Tuesday, April 24, 2012

Former Fan Favorite, Jose Reyes Returns To Citi Field As The Enemy

Jose Reyes was never my favorite Mets player.  In fact, he probably wouldn't find himself in my personal top five.  However, as a fan who considers the triple to be the most exciting play in baseball, Reyes is without question the most exciting player I've ever seen strap on the blue and orange of the New York Mets.

Reyes made things happen, seemingly always putting immense pressure on the opposition.  Stealing bases, stretching singles into doubles and scoring from first base on a single were just a few of his specialties.  The speed responsible for such events constantly placed Reyes in discussions about the best players in all of baseball.  And most importantly, he was a Met through and through, signing with the organization at only sixteen years of age.

We watched him grow up before our very eyes and then watched him excel on the game's biggest stage, in baseball's biggest market.  But not every chapter of Reyes' story was rosy.  As is always the case, what goes up inevitably comes back down, and all the talent and potential in the world couldn't stop his far too frequent trips to the disabled list.  Yet even as his days in New York appeared to be numbered, the 2012 version of Jose Reyes led Mets fans on one final wild ride to the NL batting title.

Despite what appeared obvious to many, I remained optimistic the team would find a way to retain their all-star shortstop.  Ultimately, it wasn't to be, but I can say with absolute honesty that I'm at peace with the fact that the Mets didn't temporarily lose their minds and top the six year, $106 million dollar deal Reyes got from the Miami Marlins.  To this day, I remain convinced that it was a baseball decision by Sandy Alderson, rather than one driven by the club's unstable finances at that time.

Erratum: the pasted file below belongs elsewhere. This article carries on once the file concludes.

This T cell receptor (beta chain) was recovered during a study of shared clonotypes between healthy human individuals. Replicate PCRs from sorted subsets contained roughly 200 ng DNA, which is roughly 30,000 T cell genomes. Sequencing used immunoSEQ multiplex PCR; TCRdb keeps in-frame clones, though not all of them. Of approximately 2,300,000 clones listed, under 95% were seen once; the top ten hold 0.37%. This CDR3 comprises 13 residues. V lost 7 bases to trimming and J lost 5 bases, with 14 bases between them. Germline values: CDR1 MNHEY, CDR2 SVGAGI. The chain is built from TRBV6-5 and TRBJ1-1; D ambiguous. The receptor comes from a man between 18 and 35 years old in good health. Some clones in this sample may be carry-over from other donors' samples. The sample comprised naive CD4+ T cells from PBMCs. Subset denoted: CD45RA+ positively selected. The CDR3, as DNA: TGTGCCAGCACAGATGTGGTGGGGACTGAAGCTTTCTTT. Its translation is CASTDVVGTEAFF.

And now as Reyes returns to Citi Field for the first time with his Marlins in tow, I find myself with surprisingly few emotions.  Although he was great while he was here, his era was yet another in Mets' history without a World Series crown.  While I wish him well and have fond memories of his time in Queens, Reyes now dons the crest of the opposition.  So embrace him one final time when he steps to the plate for the first time today, and then remember what he's capable of, because he's no longer on your team. He is now and always will be from this day forward, the enemy.

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